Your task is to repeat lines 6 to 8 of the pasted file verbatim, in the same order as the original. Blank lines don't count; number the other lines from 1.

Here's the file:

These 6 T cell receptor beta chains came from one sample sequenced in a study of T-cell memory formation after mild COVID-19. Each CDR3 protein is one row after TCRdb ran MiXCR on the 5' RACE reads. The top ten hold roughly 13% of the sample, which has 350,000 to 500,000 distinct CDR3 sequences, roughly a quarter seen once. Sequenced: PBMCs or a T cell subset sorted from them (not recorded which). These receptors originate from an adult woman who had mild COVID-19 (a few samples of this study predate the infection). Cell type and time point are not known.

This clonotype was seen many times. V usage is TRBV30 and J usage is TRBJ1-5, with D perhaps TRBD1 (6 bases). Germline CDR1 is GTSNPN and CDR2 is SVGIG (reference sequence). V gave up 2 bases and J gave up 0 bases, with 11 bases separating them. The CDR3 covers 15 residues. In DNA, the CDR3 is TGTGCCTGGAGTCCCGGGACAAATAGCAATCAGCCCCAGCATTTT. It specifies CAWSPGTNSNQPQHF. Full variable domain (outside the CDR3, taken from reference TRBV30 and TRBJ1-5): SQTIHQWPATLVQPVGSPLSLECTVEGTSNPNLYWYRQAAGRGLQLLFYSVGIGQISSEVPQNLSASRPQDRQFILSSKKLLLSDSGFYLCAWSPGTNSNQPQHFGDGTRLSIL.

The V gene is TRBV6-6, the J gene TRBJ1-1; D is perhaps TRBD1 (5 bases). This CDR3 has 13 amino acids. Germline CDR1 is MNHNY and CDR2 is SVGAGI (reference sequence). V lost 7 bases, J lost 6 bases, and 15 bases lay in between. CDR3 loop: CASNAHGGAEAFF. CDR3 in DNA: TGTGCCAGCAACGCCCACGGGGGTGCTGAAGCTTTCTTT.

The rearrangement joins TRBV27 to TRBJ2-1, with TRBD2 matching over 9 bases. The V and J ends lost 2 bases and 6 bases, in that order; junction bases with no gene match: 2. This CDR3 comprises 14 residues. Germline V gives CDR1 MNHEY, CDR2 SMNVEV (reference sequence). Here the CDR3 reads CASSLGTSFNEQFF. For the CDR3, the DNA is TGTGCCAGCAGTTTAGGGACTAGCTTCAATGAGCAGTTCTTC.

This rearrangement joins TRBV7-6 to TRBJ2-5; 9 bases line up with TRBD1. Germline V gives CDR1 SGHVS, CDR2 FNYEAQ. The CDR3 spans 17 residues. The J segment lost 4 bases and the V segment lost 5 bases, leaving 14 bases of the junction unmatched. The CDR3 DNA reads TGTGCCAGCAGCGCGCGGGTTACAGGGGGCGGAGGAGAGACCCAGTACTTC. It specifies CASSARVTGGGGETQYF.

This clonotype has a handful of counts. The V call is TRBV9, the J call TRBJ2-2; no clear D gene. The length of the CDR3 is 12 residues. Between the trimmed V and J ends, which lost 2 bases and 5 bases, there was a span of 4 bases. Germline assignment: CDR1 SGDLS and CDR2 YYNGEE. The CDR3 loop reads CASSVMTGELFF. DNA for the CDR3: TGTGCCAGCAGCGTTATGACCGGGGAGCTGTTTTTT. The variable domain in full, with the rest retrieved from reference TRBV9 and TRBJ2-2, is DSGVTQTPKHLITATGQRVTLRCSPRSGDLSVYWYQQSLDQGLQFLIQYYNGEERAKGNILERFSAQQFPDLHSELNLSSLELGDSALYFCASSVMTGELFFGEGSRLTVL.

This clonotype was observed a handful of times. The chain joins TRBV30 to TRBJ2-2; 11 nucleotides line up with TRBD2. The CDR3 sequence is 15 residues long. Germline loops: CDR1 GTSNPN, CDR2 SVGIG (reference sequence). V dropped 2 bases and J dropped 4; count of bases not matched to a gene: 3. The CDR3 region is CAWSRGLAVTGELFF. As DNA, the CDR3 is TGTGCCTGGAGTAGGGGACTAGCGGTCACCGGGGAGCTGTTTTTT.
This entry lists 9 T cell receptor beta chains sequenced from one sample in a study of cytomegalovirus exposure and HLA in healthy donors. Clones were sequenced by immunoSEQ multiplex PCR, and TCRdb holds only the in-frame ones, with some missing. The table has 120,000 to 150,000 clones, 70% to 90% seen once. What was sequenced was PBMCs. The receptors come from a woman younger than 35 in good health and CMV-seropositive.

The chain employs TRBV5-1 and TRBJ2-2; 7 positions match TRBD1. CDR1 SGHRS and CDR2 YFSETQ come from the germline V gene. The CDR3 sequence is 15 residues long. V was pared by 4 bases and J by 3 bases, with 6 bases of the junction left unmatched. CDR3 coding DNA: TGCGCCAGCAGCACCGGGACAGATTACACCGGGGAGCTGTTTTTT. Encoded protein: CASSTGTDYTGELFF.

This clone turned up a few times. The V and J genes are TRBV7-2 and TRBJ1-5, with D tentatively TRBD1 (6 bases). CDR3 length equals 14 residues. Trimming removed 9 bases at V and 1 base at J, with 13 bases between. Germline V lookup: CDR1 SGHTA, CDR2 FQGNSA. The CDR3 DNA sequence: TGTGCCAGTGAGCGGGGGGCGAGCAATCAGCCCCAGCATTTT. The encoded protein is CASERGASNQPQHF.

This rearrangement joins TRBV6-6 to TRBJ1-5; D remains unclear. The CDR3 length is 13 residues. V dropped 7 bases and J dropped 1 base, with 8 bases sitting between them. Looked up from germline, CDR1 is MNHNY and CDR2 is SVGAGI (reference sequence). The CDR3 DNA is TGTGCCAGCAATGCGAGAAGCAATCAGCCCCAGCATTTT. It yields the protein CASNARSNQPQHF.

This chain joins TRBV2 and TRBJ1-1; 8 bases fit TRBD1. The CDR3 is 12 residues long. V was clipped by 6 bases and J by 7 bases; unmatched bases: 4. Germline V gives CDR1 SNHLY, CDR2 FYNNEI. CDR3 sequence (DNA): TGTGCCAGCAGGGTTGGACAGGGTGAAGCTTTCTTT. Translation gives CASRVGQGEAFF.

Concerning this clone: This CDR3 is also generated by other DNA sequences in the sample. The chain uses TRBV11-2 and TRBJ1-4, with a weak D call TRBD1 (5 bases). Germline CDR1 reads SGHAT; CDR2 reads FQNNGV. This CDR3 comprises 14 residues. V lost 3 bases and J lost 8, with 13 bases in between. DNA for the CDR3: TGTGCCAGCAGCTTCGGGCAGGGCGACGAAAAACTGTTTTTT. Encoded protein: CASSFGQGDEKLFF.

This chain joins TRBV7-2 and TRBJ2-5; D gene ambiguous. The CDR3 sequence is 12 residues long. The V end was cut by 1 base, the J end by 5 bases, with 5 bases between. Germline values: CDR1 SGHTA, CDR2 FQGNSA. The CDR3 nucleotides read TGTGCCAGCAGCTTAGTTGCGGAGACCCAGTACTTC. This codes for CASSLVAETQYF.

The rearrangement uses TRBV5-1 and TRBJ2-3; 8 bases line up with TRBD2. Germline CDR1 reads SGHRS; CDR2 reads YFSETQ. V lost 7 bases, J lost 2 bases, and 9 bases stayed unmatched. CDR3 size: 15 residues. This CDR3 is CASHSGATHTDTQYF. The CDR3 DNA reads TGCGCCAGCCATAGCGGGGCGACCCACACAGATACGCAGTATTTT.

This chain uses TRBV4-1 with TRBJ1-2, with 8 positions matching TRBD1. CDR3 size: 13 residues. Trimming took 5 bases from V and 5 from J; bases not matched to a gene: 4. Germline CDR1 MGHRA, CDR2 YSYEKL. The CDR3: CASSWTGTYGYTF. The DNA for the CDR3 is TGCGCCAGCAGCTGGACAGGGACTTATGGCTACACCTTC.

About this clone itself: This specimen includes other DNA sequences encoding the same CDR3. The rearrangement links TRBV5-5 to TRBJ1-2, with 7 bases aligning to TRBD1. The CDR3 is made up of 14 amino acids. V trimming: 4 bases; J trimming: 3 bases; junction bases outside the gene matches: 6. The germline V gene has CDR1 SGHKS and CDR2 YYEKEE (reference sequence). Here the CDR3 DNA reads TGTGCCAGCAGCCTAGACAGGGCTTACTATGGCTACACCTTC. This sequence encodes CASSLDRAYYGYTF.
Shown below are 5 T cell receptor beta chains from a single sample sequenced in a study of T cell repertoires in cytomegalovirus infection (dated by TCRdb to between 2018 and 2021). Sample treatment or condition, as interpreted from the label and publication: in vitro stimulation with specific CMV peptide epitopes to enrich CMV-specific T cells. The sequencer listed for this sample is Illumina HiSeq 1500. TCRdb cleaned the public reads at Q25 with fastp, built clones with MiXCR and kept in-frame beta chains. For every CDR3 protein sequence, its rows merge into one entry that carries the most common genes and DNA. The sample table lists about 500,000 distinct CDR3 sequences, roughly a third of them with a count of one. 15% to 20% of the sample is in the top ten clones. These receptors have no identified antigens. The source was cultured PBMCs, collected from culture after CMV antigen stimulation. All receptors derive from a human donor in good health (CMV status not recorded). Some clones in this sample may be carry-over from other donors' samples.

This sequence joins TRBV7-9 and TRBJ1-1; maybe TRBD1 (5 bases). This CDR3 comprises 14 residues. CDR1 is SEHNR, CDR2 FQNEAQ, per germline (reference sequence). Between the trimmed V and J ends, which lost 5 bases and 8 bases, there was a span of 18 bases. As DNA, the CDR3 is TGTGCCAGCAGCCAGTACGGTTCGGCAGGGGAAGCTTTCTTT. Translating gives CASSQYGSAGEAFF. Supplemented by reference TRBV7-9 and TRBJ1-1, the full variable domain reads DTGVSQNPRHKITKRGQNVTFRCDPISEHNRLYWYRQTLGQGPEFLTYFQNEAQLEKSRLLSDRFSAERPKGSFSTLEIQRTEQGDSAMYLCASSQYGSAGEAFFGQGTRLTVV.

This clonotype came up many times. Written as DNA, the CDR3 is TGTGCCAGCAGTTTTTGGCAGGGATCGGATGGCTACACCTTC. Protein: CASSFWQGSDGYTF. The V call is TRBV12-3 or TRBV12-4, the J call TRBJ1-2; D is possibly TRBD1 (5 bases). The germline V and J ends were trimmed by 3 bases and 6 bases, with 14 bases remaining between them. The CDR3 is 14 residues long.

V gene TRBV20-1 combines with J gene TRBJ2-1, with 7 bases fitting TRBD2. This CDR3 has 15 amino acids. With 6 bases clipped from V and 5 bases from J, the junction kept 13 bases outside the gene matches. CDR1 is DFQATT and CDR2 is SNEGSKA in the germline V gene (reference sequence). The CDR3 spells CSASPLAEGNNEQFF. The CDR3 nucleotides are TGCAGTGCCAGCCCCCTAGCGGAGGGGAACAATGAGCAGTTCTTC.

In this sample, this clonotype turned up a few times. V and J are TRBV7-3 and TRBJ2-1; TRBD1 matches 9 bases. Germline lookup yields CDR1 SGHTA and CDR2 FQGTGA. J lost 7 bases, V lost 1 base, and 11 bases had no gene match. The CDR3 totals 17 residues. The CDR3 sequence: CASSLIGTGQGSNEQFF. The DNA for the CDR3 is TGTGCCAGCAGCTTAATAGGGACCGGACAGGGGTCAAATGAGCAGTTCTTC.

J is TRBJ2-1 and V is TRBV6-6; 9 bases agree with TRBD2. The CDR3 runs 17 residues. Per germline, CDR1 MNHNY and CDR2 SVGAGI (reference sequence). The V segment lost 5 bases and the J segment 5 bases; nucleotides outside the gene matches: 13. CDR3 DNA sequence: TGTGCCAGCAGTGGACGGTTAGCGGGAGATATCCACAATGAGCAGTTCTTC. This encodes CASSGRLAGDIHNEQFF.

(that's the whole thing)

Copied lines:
This clonotype has a handful of counts. The V call is TRBV9, the J call TRBJ2-2; no clear D gene. The length of the CDR3 is 12 residues. Between the trimmed V and J ends, which lost 2 bases and 5 bases, there was a span of 4 bases. Germline assignment: CDR1 SGDLS and CDR2 YYNGEE. The CDR3 loop reads CASSVMTGELFF. DNA for the CDR3: TGTGCCAGCAGCGTTATGACCGGGGAGCTGTTTTTT. The variable domain in full, with the rest retrieved from reference TRBV9 and TRBJ2-2, is DSGVTQTPKHLITATGQRVTLRCSPRSGDLSVYWYQQSLDQGLQFLIQYYNGEERAKGNILERFSAQQFPDLHSELNLSSLELGDSALYFCASSVMTGELFFGEGSRLTVL.

This clonotype was observed a handful of times. The chain joins TRBV30 to TRBJ2-2; 11 nucleotides line up with TRBD2. The CDR3 sequence is 15 residues long. Germline loops: CDR1 GTSNPN, CDR2 SVGIG (reference sequence). V dropped 2 bases and J dropped 4; count of bases not matched to a gene: 3. The CDR3 region is CAWSRGLAVTGELFF. As DNA, the CDR3 is TGTGCCTGGAGTAGGGGACTAGCGGTCACCGGGGAGCTGTTTTTT.
This entry lists 9 T cell receptor beta chains sequenced from one sample in a study of cytomegalovirus exposure and HLA in healthy donors. Clones were sequenced by immunoSEQ multiplex PCR, and TCRdb holds only the in-frame ones, with some missing. The table has 120,000 to 150,000 clones, 70% to 90% seen once. What was sequenced was PBMCs. The receptors come from a woman younger than 35 in good health and CMV-seropositive.